Tallaght ignored the rules to hire €1.8m consultants
TALLAGHT Hospital ignored normal rules of tendering and cost control when it hired outside consultants for €1.8m to find out how well it was run, it emerged yesterday.
Management at the hospital shelled out on the report by PricewaterhouseCoopers to review its corporate and clinical governance, even though it was cutting services and struggling with an expected €7.2m deficit in 2010.
The HIQA report revealed the awarding of the contract, worth €1.6m and €200,000 in fees, bypassed the required tendering and procurement procedures, with no quotes sought from other firms.
The hospital refused to say yesterday who signed off on the contract but the HIQA report revealed how the hospital's audit committee expressed concern that it had not been told about it in advance.
PricewaterhouseCoopers, which declined to comment on the revelations yesterday, produced a highly critical report, saying the hospital was riven with mistrust and damaged by vested interests.
It said Tallaght suffered from "unconvincing leadership at board and management level" and called for a slimmed down board.
It also emerged yesterday that five senior management staff at the hospital received €739,000 in top-up payments between 2005 and 2010.
One of them received €150,000 of this money which was sanctioned by the board for certain additional duties.
The HIQA report said it was not clear how decisions on these additional payments were made, and the board had no remuneration committee to oversee this.
Responding to the report yesterday, Tallaght Hospital chief executive Eilish Hardiman, who took over in August last year, said four of the five executives were no longer employed by the hospital.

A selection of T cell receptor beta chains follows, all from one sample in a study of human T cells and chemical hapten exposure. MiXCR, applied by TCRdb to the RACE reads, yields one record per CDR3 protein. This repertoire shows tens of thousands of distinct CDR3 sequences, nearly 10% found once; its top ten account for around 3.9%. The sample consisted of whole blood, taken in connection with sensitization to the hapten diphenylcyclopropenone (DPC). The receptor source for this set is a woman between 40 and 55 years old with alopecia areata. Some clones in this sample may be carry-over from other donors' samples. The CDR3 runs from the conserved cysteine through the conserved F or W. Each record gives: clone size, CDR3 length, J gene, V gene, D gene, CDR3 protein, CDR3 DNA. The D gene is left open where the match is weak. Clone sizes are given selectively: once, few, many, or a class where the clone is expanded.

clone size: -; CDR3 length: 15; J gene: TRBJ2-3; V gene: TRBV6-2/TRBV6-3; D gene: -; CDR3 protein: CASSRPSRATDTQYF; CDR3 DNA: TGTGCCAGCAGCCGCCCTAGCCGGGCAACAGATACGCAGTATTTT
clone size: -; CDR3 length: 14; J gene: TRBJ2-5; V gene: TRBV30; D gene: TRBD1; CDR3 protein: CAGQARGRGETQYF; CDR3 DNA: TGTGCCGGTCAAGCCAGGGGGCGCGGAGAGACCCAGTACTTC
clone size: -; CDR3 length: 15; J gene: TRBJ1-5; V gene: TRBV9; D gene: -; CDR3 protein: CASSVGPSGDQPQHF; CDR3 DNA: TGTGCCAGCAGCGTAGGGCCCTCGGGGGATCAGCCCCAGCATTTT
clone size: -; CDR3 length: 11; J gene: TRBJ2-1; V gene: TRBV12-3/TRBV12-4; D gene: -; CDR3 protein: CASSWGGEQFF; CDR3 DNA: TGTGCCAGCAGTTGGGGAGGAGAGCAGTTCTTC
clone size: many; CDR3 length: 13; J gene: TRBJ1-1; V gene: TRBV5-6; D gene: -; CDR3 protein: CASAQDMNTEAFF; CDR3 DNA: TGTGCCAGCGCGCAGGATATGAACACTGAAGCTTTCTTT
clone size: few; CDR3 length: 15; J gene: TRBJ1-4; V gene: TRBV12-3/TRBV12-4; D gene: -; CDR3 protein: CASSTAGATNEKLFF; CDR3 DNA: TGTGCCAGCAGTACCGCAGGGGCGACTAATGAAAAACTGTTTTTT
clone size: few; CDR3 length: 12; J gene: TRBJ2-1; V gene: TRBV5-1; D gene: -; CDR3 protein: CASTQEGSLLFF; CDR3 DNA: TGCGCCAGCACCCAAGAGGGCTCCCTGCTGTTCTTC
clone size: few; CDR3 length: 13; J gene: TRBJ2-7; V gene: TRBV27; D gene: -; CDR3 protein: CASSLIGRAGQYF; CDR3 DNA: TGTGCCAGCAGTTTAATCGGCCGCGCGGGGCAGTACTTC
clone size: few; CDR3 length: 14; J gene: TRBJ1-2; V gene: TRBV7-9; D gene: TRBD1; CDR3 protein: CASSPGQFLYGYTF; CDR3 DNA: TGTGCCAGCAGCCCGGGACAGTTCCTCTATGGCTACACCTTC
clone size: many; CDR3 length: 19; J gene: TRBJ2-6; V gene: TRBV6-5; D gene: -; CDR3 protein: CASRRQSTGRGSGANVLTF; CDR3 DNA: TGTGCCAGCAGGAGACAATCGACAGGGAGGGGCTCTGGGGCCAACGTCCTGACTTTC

One of the executives who is still receiving the top-up payments is still with the hospital but it was not possible to say what they are doing for the money because of contractual arrangements, she added.
"By way of explanation, the new interim board was made aware of a previous practice whereby an external payroll facility was adopted to supplement senior pay.
"We have established that this amounted to €739,000 over a five-year period to five individuals. The supplementary payroll ceased in 2010 with remaining contractual payments moved to the hospital payroll.
"As of today that obligation amounts to an ongoing €35,000 per annum. To ensure that the hospital does not incur further financial liability it cannot comment on the individual arrangements."
HIQA and the interim board have referred the issue to the Comptroller and Auditor General who is preparing a report.
The Health Service Executive (HSE), which funds the hospital with which it has an annual service level agreement, cannot demand the removal of a chief executive or member of the board.